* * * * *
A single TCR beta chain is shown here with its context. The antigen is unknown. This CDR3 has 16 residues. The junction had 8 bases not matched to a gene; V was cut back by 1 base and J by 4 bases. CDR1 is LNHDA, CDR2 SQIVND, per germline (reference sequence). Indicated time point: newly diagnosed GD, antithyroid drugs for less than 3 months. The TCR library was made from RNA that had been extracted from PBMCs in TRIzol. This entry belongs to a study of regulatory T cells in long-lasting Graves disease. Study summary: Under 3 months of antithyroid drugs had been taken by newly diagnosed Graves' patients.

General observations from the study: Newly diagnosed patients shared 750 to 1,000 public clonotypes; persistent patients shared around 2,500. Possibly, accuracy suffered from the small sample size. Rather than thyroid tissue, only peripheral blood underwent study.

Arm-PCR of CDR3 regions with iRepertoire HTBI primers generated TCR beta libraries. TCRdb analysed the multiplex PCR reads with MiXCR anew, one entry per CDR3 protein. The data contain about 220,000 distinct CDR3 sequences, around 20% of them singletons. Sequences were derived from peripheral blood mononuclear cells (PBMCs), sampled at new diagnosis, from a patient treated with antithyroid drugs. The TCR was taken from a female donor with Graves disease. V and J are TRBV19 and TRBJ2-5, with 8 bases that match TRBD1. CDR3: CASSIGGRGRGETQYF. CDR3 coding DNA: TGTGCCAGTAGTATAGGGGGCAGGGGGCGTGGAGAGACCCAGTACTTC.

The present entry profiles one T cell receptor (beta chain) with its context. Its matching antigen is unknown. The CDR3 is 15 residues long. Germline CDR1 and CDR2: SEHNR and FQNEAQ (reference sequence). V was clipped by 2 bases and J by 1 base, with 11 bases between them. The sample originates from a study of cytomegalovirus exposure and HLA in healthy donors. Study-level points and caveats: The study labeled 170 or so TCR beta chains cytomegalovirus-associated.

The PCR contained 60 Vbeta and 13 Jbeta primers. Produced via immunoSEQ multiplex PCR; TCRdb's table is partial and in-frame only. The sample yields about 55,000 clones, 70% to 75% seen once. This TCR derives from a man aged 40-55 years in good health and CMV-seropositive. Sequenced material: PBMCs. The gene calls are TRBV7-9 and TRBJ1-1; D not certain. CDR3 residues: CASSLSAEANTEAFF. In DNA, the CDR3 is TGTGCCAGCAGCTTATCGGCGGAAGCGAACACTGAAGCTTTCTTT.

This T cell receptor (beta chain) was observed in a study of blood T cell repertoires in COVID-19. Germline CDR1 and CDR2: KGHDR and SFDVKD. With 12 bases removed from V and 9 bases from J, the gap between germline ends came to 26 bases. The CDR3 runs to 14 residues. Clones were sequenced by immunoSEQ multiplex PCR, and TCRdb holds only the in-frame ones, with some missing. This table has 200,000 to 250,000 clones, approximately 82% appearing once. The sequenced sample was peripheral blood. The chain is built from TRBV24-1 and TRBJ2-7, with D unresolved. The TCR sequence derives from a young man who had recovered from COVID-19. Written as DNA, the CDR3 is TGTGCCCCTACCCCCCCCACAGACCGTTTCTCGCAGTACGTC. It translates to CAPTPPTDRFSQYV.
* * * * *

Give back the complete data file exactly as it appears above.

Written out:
A single TCR beta chain is shown here with its context. The antigen is unknown. This CDR3 has 16 residues. The junction had 8 bases not matched to a gene; V was cut back by 1 base and J by 4 bases. CDR1 is LNHDA, CDR2 SQIVND, per germline (reference sequence). Indicated time point: newly diagnosed GD, antithyroid drugs for less than 3 months. The TCR library was made from RNA that had been extracted from PBMCs in TRIzol. This entry belongs to a study of regulatory T cells in long-lasting Graves disease. Study summary: Under 3 months of antithyroid drugs had been taken by newly diagnosed Graves' patients.

General observations from the study: Newly diagnosed patients shared 750 to 1,000 public clonotypes; persistent patients shared around 2,500. Possibly, accuracy suffered from the small sample size. Rather than thyroid tissue, only peripheral blood underwent study.

Arm-PCR of CDR3 regions with iRepertoire HTBI primers generated TCR beta libraries. TCRdb analysed the multiplex PCR reads with MiXCR anew, one entry per CDR3 protein. The data contain about 220,000 distinct CDR3 sequences, around 20% of them singletons. Sequences were derived from peripheral blood mononuclear cells (PBMCs), sampled at new diagnosis, from a patient treated with antithyroid drugs. The TCR was taken from a female donor with Graves disease. V and J are TRBV19 and TRBJ2-5, with 8 bases that match TRBD1. CDR3: CASSIGGRGRGETQYF. CDR3 coding DNA: TGTGCCAGTAGTATAGGGGGCAGGGGGCGTGGAGAGACCCAGTACTTC.

The present entry profiles one T cell receptor (beta chain) with its context. Its matching antigen is unknown. The CDR3 is 15 residues long. Germline CDR1 and CDR2: SEHNR and FQNEAQ (reference sequence). V was clipped by 2 bases and J by 1 base, with 11 bases between them. The sample originates from a study of cytomegalovirus exposure and HLA in healthy donors. Study-level points and caveats: The study labeled 170 or so TCR beta chains cytomegalovirus-associated.

The PCR contained 60 Vbeta and 13 Jbeta primers. Produced via immunoSEQ multiplex PCR; TCRdb's table is partial and in-frame only. The sample yields about 55,000 clones, 70% to 75% seen once. This TCR derives from a man aged 40-55 years in good health and CMV-seropositive. Sequenced material: PBMCs. The gene calls are TRBV7-9 and TRBJ1-1; D not certain. CDR3 residues: CASSLSAEANTEAFF. In DNA, the CDR3 is TGTGCCAGCAGCTTATCGGCGGAAGCGAACACTGAAGCTTTCTTT.

This T cell receptor (beta chain) was observed in a study of blood T cell repertoires in COVID-19. Germline CDR1 and CDR2: KGHDR and SFDVKD. With 12 bases removed from V and 9 bases from J, the gap between germline ends came to 26 bases. The CDR3 runs to 14 residues. Clones were sequenced by immunoSEQ multiplex PCR, and TCRdb holds only the in-frame ones, with some missing. This table has 200,000 to 250,000 clones, approximately 82% appearing once. The sequenced sample was peripheral blood. The chain is built from TRBV24-1 and TRBJ2-7, with D unresolved. The TCR sequence derives from a young man who had recovered from COVID-19. Written as DNA, the CDR3 is TGTGCCCCTACCCCCCCCACAGACCGTTTCTCGCAGTACGTC. It translates to CAPTPPTDRFSQYV.